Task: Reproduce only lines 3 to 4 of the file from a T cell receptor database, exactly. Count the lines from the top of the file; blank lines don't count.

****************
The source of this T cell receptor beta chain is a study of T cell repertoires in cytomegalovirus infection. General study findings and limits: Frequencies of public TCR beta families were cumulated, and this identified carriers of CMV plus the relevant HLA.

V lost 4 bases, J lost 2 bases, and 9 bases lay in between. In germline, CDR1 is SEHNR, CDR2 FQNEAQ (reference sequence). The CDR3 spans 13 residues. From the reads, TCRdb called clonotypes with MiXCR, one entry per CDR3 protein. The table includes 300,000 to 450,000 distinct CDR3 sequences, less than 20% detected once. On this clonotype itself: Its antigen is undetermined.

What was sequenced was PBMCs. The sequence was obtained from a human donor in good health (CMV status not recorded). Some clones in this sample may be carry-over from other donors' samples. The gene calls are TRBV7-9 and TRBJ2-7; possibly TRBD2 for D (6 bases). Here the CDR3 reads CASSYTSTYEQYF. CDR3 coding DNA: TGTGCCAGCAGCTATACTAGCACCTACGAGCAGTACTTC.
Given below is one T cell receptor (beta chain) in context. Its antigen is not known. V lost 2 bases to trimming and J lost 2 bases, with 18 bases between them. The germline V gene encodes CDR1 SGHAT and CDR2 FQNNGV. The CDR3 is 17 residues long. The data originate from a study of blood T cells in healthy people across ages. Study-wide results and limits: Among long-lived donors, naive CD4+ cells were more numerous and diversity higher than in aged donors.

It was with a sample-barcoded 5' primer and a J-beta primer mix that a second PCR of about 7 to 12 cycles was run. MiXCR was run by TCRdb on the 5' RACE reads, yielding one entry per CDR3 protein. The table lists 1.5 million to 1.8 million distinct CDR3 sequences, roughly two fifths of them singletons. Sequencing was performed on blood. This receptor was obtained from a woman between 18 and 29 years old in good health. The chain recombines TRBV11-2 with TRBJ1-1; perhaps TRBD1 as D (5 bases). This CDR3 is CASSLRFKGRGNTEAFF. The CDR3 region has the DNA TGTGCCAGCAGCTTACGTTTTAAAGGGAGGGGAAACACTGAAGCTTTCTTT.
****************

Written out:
What was sequenced was PBMCs. The sequence was obtained from a human donor in good health (CMV status not recorded). Some clones in this sample may be carry-over from other donors' samples. The gene calls are TRBV7-9 and TRBJ2-7; possibly TRBD2 for D (6 bases). Here the CDR3 reads CASSYTSTYEQYF. CDR3 coding DNA: TGTGCCAGCAGCTATACTAGCACCTACGAGCAGTACTTC.
Given below is one T cell receptor (beta chain) in context. Its antigen is not known. V lost 2 bases to trimming and J lost 2 bases, with 18 bases between them. The germline V gene encodes CDR1 SGHAT and CDR2 FQNNGV. The CDR3 is 17 residues long. The data originate from a study of blood T cells in healthy people across ages. Study-wide results and limits: Among long-lived donors, naive CD4+ cells were more numerous and diversity higher than in aged donors.